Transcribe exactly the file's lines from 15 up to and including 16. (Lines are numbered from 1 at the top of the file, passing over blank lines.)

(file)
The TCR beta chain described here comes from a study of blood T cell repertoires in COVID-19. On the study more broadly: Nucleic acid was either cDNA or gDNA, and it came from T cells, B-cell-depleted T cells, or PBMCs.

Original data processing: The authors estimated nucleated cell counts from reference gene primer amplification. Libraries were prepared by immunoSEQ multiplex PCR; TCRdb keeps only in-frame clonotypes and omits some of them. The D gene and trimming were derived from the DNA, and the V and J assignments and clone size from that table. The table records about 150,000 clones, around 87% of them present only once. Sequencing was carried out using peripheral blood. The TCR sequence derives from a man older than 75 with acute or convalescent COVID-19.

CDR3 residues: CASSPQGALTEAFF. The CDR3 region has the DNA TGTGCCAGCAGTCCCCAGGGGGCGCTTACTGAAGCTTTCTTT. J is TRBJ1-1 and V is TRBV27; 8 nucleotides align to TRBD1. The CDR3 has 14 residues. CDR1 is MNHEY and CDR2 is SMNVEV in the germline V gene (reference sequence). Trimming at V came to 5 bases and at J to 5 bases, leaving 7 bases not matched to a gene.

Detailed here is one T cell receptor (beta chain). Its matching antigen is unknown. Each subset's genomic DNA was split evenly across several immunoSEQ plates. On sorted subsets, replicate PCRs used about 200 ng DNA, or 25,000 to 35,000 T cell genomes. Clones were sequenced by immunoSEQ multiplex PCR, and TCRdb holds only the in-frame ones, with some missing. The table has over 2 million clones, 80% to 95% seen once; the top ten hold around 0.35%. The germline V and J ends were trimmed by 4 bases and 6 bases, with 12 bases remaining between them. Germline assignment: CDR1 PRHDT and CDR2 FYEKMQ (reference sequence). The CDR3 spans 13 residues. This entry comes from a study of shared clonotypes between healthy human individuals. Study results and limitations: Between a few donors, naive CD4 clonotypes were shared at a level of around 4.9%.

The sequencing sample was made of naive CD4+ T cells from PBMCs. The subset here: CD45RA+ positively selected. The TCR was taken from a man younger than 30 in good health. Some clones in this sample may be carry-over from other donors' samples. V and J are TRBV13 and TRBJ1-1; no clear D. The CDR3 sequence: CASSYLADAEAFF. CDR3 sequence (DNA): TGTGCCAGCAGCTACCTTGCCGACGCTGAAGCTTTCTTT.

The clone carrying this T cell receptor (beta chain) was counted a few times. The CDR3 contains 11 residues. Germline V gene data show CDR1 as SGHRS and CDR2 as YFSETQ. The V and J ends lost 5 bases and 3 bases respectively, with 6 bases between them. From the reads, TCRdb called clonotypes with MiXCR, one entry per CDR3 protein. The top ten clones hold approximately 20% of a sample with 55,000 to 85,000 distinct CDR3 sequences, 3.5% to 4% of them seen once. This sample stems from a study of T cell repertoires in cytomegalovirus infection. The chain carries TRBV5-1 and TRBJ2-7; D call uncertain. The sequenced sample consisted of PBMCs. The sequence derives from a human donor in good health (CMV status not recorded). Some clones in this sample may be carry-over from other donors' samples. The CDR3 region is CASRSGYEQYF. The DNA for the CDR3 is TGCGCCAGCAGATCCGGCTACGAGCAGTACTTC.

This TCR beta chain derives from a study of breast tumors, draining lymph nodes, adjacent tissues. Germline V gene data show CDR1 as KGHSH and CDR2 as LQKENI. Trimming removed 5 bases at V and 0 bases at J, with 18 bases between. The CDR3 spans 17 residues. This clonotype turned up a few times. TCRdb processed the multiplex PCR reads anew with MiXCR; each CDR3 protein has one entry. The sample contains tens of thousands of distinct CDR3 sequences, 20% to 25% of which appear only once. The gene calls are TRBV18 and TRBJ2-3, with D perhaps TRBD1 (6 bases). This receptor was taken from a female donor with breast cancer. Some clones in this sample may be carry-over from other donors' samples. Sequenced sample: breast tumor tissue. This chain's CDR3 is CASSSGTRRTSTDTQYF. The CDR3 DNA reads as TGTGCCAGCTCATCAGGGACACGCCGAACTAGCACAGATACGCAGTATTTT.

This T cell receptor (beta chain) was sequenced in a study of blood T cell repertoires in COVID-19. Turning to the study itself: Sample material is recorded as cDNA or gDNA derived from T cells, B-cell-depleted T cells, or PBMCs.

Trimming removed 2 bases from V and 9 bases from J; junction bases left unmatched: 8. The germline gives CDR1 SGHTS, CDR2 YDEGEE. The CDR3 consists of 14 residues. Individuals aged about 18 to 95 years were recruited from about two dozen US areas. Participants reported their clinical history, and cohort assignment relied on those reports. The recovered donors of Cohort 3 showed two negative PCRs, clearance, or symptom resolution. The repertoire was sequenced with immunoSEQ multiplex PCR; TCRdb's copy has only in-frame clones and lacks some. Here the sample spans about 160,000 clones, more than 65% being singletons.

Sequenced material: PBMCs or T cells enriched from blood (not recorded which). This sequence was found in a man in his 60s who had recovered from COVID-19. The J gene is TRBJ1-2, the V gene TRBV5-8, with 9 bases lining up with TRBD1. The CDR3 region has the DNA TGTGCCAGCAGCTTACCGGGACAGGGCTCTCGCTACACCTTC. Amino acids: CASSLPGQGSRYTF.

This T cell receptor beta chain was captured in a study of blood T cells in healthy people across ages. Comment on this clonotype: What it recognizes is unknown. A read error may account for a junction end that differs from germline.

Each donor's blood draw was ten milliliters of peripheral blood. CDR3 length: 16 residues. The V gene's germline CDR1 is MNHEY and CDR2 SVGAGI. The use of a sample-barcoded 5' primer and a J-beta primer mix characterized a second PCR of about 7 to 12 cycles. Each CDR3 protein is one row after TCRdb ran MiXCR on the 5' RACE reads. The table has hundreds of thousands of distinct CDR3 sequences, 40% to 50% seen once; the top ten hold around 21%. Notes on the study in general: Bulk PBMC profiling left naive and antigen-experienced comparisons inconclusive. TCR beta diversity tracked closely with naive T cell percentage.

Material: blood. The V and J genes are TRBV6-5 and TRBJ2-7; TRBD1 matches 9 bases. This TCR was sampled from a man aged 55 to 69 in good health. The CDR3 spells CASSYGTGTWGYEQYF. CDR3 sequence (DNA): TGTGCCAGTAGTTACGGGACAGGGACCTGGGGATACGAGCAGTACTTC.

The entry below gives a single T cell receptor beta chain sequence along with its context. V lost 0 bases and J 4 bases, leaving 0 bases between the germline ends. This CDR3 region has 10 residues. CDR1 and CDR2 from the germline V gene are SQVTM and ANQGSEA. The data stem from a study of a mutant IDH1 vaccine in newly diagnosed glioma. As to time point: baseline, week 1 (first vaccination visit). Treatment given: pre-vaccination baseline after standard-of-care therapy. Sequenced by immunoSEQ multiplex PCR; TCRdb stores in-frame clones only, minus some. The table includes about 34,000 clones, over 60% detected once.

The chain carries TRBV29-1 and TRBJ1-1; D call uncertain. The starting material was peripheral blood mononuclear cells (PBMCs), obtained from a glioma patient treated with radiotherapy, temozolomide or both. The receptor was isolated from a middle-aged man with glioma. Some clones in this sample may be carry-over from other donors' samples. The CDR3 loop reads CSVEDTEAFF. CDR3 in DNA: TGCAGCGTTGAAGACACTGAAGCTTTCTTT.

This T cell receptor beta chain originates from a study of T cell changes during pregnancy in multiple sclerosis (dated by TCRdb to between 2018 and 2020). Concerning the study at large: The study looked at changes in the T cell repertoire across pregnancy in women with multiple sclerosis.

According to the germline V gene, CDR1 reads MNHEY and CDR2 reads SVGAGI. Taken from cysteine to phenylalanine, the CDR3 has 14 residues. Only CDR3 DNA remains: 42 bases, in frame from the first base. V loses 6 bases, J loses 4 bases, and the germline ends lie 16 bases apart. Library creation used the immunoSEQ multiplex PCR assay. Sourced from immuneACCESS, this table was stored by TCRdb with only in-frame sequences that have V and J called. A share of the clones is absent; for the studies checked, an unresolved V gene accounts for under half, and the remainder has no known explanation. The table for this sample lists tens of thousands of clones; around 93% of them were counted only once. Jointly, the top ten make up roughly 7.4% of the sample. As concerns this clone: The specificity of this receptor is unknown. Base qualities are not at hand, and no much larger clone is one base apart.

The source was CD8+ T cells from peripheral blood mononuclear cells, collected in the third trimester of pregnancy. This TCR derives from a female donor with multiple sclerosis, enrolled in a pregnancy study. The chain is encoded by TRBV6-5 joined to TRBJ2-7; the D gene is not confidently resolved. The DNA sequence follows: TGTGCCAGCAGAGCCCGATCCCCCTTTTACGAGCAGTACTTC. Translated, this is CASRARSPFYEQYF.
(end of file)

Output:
The chain carries TRBV29-1 and TRBJ1-1; D call uncertain. The starting material was peripheral blood mononuclear cells (PBMCs), obtained from a glioma patient treated with radiotherapy, temozolomide or both. The receptor was isolated from a middle-aged man with glioma. Some clones in this sample may be carry-over from other donors' samples. The CDR3 loop reads CSVEDTEAFF. CDR3 in DNA: TGCAGCGTTGAAGACACTGAAGCTTTCTTT.

This T cell receptor beta chain originates from a study of T cell changes during pregnancy in multiple sclerosis (dated by TCRdb to between 2018 and 2020). Concerning the study at large: The study looked at changes in the T cell repertoire across pregnancy in women with multiple sclerosis.